Biological Trace Element Research

, Volume 187, Issue 1, pp 273–280 | Cite as

Selenium Ameliorates AFB1−Induced Excess Apoptosis in Chicken Splenocytes Through Death Receptor and Endoplasmic Reticulum Pathways

  • Jing Fang
  • Panpan Zhu
  • Zhuangzhi Yang
  • Xi PengEmail author
  • Zhicai ZuoEmail author
  • Hengmin Cui
  • Ping Ouyang
  • Gang Shu
  • Zhengli Chen
  • Chao Huang
  • Wentao Liu


Aflatoxin B1 (AFB1) can cause hepatotoxicity, genotoxicity, and immunosuppressive effects for a variety of organisms. Selenium (Se), as an essential nutrient element, plays important protective effects against cell apoptosis induced by AFB1. This research aimed to reveal the ameliorative effects of selenium on AFB1-induced excess apoptosis in chicken splenocytes through death receptor and endoplasmic reticulum pathways in vivo. Two hundred sixteen neonatal chickens, randomized into four treatments, were fed with basal diet (control treatment), 0.4 mg/kg Se supplement (+Se treatment), 0.6 mg/kg AFB1 (AFB1 treatment), and 0.6 mg/kg AFB1 + 0.4 mg/kg Se (AFB1 + Se treatment) during 21 days of experiment, respectively. Compared with the AFB1 treatment, the levels of splenocyte apoptosis in the AFB1 + Se treatment were obviously dropped by flow cytometry and TUNEL assays although they were still significantly higher than those in the control or + Se treatments. Furthermore, the mRNA expressions of CASP-3, CASP-8 and CASP-10, GRP78, GRP94, TNF-α, TNF-R1, FAS, and FASL of splenocytes in the AFB1 + Se treatment by qRT-PCR assay were significantly decreased compared with the AFB1 treatment. These results indicate that Se could partially ameliorate the AFB1-caused excessive apoptosis of chicken splenocytes through downregulation of endoplasmic reticulum and death receptor pathway molecules. This research may rich the knowledge of the detoxification mechanism of Se on AFB1-induced apoptosis.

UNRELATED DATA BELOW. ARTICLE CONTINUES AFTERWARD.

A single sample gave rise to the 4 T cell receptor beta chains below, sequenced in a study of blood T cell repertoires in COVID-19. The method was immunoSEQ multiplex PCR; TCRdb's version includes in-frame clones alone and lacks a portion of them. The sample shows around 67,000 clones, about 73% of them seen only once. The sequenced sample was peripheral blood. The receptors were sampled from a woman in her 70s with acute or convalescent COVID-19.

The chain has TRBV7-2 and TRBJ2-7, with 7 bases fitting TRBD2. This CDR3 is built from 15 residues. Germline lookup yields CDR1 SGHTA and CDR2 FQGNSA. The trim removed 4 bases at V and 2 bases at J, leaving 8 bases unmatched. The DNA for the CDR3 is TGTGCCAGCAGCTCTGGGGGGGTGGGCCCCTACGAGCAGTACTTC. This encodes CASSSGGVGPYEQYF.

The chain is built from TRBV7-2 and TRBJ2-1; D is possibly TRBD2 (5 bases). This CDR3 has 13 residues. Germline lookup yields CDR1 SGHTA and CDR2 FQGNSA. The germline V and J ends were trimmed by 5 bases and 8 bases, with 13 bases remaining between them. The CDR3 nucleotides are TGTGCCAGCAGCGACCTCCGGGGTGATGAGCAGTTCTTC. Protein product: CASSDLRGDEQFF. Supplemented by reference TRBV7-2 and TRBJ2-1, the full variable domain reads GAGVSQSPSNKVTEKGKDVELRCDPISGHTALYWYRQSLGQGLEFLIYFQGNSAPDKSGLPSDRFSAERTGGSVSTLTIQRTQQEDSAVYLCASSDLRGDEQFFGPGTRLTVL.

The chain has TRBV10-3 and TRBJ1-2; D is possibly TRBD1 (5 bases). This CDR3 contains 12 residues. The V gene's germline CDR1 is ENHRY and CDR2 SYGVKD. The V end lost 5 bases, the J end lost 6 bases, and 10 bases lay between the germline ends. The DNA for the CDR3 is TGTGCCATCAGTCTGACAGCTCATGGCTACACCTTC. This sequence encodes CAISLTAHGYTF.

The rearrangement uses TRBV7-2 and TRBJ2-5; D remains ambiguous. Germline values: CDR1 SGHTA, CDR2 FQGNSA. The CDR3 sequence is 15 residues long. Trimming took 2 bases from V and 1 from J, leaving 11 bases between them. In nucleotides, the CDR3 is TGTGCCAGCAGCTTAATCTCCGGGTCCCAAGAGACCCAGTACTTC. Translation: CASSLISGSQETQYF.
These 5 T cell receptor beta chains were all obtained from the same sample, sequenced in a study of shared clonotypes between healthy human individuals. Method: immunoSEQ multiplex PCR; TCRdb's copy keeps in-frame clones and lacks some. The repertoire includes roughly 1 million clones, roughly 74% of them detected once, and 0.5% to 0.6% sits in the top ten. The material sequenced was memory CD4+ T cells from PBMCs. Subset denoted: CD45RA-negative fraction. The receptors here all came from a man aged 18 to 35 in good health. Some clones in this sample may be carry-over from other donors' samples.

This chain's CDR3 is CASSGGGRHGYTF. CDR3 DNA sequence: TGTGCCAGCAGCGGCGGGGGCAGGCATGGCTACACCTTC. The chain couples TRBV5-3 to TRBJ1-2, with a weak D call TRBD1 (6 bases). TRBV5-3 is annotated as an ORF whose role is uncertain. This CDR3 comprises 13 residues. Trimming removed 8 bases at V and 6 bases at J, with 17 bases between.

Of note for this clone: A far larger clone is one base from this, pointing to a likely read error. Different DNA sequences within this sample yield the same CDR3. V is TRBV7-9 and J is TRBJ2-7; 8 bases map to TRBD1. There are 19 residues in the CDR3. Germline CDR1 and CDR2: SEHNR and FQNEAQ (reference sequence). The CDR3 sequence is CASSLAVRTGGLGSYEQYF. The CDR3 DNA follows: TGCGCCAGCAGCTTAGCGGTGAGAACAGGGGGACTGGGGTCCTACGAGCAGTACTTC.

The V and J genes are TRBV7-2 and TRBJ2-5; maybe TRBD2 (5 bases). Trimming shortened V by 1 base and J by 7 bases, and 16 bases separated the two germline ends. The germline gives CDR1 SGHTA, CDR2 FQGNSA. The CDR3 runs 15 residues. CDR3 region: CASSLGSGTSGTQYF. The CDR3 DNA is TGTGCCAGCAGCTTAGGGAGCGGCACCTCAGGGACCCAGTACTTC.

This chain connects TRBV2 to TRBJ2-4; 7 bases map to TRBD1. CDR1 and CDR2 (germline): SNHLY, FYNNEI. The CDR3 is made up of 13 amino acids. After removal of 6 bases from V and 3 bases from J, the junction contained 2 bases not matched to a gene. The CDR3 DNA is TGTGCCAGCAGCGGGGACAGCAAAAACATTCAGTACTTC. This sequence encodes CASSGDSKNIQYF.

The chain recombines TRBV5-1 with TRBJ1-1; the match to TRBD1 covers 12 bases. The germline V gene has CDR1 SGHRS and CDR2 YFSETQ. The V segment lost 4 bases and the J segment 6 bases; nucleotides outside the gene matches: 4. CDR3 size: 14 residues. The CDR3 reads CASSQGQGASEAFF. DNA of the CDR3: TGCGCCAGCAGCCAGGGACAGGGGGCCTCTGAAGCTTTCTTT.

Sodium selenite AFB1 Splenocyte apoptosis Endoplasmic reticulum molecules Death receptor molecules Chicken 


Funding information

This work was supported by the program for Changjiang scholars, the University Innovative Research Team (IRT 0848), the Education Department of Sichuan Province (2012FZ0066) and (2013FZ0072) and Huimin project of Chengdu science and technology (2016-HM01-00337-SF).

Compliance with Ethical Standards

Conflict of Interest

The authors declare that they have no conflicts of interest.


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Copyright information

© Springer Science+Business Media, LLC, part of Springer Nature 2018

Authors and Affiliations

  • Jing Fang
    • 1
    • 2
  • Panpan Zhu
    • 1
    • 2
  • Zhuangzhi Yang
    • 3
  • Xi Peng
    • 4
    Email author
  • Zhicai Zuo
    • 1
    • 2
    Email author
  • Hengmin Cui
    • 1
    • 2
  • Ping Ouyang
    • 1
  • Gang Shu
    • 1
  • Zhengli Chen
    • 1
  • Chao Huang
    • 1
  • Wentao Liu
    • 1
  1. 1.College of Veterinary MedicineSichuan Agricultural UniversityChengduPeople’s Republic of China
  2. 2.Key Laboratory of Animal Diseases and Environmental Hazards of Sichuan Province, College of Veterinary MedicineSichuan Agricultural UniversityChengduPeople’s Republic of China
  3. 3.Chengdu Academy of Agriculture and Forestry SciencesChengduPeople’s Republic of China
  4. 4.College of Life SciencesChina West Normal UniversityNanchongPeople’s Republic of China

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